Situated on the Los Llanos waterfront of Santa Cruz, the capital of Tenerife, between the Marine Park and the edge of the port, the auditorium connects the city to the ocean and creates a significant urban landmark. The all-concrete building is characterized by the dramatic sweep of its roof. Rising off the base like a crashing wave, the roof soars to a height of 58 meters over the main auditorium before curving downward and narrowing to a point. The building’s plinth forms a public plaza covering the site and allows for changes in grade between the different levels of the adjacent roads.

The complex contains a 1800-seat auditorium and a 400-seat chamber music hall. The chamber music hall, technical facilities, general services and dressing rooms are located within the stepped plinth, which is clad in the local ‘basalt’ volcanic rock.

Wide arches, spanning 50 meters on each side, serve as the artists’ entrance. The main public access to the auditorium is placed on the raised plaza to the northeast, beneath the curved and sculpted concrete shell of the roof. Although administrative and service areas as well as the central auditorium are air-conditioned, public foyers and circulation areas profit from the island’s pleasant climate; as it is naturally ventilated, air flow through the glazed areas beneath and between the building’s concrete shells.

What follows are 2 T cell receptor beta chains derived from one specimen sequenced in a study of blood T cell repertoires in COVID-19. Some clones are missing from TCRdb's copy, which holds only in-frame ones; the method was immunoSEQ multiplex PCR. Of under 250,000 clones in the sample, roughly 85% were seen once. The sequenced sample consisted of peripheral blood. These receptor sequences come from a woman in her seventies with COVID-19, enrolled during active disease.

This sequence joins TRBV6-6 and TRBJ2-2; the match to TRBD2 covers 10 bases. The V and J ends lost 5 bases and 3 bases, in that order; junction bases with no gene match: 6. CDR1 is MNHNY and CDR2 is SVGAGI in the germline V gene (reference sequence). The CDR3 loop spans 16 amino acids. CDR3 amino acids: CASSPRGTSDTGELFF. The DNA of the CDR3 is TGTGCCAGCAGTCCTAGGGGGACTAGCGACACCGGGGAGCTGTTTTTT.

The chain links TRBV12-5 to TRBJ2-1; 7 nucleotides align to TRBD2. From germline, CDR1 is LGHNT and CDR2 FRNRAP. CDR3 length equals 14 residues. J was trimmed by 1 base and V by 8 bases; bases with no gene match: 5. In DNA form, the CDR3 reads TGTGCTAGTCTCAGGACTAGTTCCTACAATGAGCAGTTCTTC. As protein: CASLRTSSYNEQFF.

To fine tune the acoustics, the wood panelling of the interior takes on a crystalline form, which also contributes to the drama of the space. The placing of sound reflectors was determined by laser tests, which also helped define the dimensions of the vaulted interior. Instead of having stage curtains, the auditorium is provided with a concertina screen of vertical aluminium slats, which when opened, lift up into the auditorium to act as a sound-reflector above the orchestra pit.

Geometrically, the roof is constructed from two intersecting cone segments. By contrast, the symmetrical inner shell of the concert hall, which is 50-meter high, is a rotational body, generated by rotating a curve to describe an ellipse. A wedge of approximately 15 degrees has been removed from the center of this body so that its two segments for acoustical reasons at a thickness of 60 centimeters, form a pronounced ridge. At its uppermost point it supports the sweep of the roof. The body of the auditorium thus contrasts with the smooth curves of the flanking tangential shells, whose exterior surfaces are decorated in coloured broken tile.